A new report says Irish housing output needs to treble to catch up with estimated demand.
The Building Energy Rating (BER) Housebuilding Tracker from Goodbody says new output grew by 77% in 2017 - with 9,513 new homes issued with a BER certificate last year.
Goodbody says although it is difficult to estimate precisely, it believes between 1,000 to 1,500 houses per annum are completed without a BER cert - but these are mainly one-offs.
It finds that while housebuilding activity grew strongly across the country last year, the greater Dublin area dominated new housebuilding activity.
Dublin accounted for 51% (4,848) of the new build last year, with a further 22% (2,094) completed in the surrounding counties of Wicklow, Meath and Kildare.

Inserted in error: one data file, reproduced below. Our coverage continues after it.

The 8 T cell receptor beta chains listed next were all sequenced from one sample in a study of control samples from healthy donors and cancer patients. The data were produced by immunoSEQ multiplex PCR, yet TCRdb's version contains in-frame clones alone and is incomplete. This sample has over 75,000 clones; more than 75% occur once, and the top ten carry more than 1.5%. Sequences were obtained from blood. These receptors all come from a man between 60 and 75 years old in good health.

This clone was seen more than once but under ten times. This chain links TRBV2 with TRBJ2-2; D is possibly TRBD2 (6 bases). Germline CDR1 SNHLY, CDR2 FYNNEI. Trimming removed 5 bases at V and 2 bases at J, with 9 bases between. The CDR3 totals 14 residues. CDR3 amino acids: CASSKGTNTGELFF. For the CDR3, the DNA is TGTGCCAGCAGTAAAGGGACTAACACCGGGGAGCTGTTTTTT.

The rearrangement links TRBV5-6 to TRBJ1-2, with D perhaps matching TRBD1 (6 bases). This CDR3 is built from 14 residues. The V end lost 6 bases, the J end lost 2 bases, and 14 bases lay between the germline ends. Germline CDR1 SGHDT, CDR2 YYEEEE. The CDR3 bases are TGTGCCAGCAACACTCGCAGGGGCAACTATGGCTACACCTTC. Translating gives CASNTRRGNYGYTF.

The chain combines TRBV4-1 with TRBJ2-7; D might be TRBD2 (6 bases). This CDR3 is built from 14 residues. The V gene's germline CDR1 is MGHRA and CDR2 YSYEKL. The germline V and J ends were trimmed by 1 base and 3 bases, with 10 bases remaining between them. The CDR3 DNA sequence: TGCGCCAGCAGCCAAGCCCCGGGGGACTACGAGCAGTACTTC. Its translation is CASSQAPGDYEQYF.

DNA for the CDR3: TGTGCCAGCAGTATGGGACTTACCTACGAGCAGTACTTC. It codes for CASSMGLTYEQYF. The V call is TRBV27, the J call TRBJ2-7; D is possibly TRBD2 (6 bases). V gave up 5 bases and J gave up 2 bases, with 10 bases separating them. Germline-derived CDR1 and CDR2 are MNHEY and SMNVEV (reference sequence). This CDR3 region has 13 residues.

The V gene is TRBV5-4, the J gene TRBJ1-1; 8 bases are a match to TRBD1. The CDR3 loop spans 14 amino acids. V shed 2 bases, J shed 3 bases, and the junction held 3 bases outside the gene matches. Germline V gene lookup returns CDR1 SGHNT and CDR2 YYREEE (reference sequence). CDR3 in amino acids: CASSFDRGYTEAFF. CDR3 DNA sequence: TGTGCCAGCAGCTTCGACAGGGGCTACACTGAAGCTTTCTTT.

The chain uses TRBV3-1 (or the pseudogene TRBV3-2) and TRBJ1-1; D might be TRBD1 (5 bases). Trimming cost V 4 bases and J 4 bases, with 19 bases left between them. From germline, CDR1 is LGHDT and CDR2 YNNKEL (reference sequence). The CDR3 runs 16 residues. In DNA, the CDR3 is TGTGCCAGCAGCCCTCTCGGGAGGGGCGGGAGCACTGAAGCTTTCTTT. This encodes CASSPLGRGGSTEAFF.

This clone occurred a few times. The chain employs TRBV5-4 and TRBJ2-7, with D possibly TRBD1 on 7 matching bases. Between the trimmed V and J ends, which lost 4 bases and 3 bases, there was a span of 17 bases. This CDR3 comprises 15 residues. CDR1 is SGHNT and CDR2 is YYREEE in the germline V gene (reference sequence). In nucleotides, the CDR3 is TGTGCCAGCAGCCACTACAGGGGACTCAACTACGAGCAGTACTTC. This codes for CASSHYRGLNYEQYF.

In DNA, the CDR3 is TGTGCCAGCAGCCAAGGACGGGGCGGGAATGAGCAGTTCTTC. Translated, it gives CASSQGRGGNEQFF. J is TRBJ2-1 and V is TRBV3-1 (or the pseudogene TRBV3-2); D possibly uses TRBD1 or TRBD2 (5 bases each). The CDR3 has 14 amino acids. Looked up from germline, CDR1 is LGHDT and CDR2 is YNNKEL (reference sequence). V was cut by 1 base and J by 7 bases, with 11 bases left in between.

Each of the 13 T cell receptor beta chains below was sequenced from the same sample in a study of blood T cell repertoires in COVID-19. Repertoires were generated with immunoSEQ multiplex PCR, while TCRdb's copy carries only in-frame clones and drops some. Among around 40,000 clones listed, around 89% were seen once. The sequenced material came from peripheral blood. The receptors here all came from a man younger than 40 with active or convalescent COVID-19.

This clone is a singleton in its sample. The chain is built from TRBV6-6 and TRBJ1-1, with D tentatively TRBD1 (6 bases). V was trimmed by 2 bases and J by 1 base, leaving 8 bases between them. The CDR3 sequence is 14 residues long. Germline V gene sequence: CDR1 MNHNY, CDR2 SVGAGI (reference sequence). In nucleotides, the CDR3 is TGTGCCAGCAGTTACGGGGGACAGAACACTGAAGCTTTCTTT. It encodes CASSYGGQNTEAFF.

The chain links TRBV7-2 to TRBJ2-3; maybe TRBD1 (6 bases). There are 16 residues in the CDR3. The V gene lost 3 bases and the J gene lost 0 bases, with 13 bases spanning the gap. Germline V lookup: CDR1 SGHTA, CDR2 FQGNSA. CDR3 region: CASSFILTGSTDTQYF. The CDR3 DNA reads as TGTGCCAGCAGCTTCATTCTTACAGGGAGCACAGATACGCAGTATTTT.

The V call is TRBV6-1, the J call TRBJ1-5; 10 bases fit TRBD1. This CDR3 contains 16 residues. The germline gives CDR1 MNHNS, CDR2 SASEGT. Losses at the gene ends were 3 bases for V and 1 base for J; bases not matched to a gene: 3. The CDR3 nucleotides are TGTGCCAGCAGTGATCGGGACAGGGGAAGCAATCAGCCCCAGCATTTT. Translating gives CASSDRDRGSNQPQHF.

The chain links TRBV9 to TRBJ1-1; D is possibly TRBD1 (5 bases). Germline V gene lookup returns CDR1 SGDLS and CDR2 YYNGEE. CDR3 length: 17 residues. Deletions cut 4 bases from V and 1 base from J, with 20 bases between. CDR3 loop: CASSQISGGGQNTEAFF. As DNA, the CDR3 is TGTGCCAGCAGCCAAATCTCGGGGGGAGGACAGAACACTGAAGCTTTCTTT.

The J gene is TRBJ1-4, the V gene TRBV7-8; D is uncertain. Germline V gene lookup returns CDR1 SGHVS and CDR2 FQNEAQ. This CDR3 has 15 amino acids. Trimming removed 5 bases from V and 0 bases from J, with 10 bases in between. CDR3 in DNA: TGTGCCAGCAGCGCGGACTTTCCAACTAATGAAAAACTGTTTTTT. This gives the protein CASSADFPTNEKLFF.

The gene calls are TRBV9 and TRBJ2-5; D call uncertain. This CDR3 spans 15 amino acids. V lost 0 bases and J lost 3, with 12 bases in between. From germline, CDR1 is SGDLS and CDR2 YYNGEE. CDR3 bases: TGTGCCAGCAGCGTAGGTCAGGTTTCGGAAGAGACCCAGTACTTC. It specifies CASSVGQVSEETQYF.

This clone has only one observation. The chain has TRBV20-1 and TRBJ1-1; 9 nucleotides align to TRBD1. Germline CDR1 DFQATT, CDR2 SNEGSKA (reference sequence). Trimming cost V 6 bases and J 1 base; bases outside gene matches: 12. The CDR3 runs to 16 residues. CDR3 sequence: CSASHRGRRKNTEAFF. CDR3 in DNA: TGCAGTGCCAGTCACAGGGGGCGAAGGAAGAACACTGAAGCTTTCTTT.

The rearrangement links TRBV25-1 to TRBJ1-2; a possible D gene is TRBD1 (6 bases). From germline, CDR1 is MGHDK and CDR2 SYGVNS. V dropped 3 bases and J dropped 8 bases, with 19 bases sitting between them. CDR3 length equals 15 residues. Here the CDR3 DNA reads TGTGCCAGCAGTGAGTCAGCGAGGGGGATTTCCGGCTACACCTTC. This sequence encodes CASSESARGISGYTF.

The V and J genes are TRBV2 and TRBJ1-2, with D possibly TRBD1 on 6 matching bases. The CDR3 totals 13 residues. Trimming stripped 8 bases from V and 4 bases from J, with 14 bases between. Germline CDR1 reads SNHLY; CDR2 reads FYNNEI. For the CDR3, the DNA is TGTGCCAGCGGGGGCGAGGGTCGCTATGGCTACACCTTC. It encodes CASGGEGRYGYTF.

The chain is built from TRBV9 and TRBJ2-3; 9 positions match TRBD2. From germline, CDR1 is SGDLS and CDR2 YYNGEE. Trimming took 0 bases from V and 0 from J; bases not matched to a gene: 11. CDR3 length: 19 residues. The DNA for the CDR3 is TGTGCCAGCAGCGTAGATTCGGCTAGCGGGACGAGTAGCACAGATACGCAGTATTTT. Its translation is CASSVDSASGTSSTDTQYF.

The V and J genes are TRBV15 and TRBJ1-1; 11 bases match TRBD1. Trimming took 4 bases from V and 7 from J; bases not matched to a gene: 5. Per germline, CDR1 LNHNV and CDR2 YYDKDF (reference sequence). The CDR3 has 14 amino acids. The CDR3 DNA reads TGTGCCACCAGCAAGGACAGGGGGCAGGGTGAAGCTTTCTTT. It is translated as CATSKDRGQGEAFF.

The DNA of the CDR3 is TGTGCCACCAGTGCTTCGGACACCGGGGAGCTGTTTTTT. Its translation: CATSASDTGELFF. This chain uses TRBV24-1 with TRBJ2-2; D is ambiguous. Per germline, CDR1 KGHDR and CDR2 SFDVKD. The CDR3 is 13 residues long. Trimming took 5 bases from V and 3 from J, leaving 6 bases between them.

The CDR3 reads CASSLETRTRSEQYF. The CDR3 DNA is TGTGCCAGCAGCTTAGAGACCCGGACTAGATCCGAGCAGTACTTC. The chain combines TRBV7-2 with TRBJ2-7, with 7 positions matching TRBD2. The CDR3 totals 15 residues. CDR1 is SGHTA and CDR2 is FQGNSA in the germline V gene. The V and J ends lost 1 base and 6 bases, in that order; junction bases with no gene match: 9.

Levels of new housebuilding in 2017 | Image: Goodbody
As a comparison, 40% of the population lives in these four counties, according to the 2016 Census.
The most popular type of unit built in Ireland in 2017 was a semi-detached, accounting for 39% of the total.
Detached units accounted for 20%, while apartments made up 16% of the total.
However there are significant differences on a regional basis.
The report says: "Apartments were the most popular type of new build in Dublin, where 1,477 units (31%) were completed.
"Dublin accounted for 95% of the apartment units built in Ireland last year. This reflects the higher cost of building in this sector and the fact that it is uneconomical in the vast majority of the country to build apartments given current sales prices."
The report adds: "With housing output growing by 77% in 2017, the industry is clearly showing signs of life. However, with medium-term housing demand running at c.35K, a trebling of output is still required over the coming years".